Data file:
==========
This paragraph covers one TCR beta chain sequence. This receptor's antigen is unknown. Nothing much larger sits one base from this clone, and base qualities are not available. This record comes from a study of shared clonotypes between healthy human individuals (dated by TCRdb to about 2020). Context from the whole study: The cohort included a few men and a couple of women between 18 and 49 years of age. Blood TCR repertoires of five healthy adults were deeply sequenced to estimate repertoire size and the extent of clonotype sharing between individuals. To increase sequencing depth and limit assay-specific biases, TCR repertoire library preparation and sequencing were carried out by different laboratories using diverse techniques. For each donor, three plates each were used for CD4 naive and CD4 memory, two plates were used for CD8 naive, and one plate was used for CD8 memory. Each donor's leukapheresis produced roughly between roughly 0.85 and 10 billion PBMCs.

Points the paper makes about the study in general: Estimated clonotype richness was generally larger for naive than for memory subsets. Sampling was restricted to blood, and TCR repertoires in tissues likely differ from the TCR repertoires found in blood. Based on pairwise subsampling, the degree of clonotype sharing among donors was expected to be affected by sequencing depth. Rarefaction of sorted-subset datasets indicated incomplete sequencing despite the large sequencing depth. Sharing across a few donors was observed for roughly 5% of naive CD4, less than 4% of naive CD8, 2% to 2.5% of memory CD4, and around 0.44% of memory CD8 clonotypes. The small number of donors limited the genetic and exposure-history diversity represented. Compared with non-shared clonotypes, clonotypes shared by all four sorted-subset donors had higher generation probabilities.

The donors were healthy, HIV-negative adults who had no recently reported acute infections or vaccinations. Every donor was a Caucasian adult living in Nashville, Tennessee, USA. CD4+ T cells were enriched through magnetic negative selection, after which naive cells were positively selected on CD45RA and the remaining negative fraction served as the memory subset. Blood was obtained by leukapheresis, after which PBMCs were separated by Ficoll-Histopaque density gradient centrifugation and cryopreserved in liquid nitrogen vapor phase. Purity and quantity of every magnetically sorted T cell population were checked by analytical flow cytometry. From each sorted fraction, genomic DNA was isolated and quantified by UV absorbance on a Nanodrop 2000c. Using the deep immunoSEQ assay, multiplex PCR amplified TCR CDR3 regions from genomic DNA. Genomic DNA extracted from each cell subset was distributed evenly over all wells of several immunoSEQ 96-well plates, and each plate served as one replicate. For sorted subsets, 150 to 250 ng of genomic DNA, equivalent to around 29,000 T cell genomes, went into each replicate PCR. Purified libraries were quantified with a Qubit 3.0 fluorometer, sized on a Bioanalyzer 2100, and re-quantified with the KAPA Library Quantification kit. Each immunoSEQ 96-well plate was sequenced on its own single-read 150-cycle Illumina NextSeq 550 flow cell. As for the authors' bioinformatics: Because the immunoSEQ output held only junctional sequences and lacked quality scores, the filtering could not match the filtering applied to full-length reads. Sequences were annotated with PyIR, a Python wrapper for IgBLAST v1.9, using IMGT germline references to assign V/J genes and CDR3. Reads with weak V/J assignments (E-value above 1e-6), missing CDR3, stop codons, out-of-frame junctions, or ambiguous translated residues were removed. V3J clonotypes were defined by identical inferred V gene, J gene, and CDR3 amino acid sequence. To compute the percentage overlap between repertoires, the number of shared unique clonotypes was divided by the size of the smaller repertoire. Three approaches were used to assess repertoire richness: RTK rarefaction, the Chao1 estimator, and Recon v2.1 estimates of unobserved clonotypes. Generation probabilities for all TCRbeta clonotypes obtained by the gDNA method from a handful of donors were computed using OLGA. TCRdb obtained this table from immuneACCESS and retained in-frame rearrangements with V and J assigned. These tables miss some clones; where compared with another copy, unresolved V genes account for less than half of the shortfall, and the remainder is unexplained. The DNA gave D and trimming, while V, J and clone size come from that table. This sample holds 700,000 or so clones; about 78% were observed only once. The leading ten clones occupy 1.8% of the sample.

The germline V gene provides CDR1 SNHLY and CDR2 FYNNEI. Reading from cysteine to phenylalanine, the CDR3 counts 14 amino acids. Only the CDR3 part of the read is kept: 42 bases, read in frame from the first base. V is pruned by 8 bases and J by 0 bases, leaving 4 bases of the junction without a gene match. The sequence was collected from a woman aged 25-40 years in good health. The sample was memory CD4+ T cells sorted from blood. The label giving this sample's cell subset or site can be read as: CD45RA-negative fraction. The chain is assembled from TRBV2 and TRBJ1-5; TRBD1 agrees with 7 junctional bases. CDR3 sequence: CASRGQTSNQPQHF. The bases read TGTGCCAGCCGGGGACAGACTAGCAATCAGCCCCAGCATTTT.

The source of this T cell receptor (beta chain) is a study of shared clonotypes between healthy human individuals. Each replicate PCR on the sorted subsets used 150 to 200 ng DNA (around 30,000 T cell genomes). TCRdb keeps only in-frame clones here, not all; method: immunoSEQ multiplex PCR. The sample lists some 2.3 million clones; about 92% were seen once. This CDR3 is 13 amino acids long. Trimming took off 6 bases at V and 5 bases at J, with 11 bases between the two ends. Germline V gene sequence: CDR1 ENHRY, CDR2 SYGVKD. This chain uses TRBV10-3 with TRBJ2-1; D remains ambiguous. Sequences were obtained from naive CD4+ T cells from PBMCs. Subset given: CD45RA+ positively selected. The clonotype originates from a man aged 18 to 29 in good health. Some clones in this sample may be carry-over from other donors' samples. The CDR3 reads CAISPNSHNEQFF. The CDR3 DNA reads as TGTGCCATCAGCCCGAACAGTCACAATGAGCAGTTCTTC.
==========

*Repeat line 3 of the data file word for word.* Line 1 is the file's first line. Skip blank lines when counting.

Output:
The donors were healthy, HIV-negative adults who had no recently reported acute infections or vaccinations. Every donor was a Caucasian adult living in Nashville, Tennessee, USA. CD4+ T cells were enriched through magnetic negative selection, after which naive cells were positively selected on CD45RA and the remaining negative fraction served as the memory subset. Blood was obtained by leukapheresis, after which PBMCs were separated by Ficoll-Histopaque density gradient centrifugation and cryopreserved in liquid nitrogen vapor phase. Purity and quantity of every magnetically sorted T cell population were checked by analytical flow cytometry. From each sorted fraction, genomic DNA was isolated and quantified by UV absorbance on a Nanodrop 2000c. Using the deep immunoSEQ assay, multiplex PCR amplified TCR CDR3 regions from genomic DNA. Genomic DNA extracted from each cell subset was distributed evenly over all wells of several immunoSEQ 96-well plates, and each plate served as one replicate. For sorted subsets, 150 to 250 ng of genomic DNA, equivalent to around 29,000 T cell genomes, went into each replicate PCR. Purified libraries were quantified with a Qubit 3.0 fluorometer, sized on a Bioanalyzer 2100, and re-quantified with the KAPA Library Quantification kit. Each immunoSEQ 96-well plate was sequenced on its own single-read 150-cycle Illumina NextSeq 550 flow cell. As for the authors' bioinformatics: Because the immunoSEQ output held only junctional sequences and lacked quality scores, the filtering could not match the filtering applied to full-length reads. Sequences were annotated with PyIR, a Python wrapper for IgBLAST v1.9, using IMGT germline references to assign V/J genes and CDR3. Reads with weak V/J assignments (E-value above 1e-6), missing CDR3, stop codons, out-of-frame junctions, or ambiguous translated residues were removed. V3J clonotypes were defined by identical inferred V gene, J gene, and CDR3 amino acid sequence. To compute the percentage overlap between repertoires, the number of shared unique clonotypes was divided by the size of the smaller repertoire. Three approaches were used to assess repertoire richness: RTK rarefaction, the Chao1 estimator, and Recon v2.1 estimates of unobserved clonotypes. Generation probabilities for all TCRbeta clonotypes obtained by the gDNA method from a handful of donors were computed using OLGA. TCRdb obtained this table from immuneACCESS and retained in-frame rearrangements with V and J assigned. These tables miss some clones; where compared with another copy, unresolved V genes account for less than half of the shortfall, and the remainder is unexplained. The DNA gave D and trimming, while V, J and clone size come from that table. This sample holds 700,000 or so clones; about 78% were observed only once. The leading ten clones occupy 1.8% of the sample.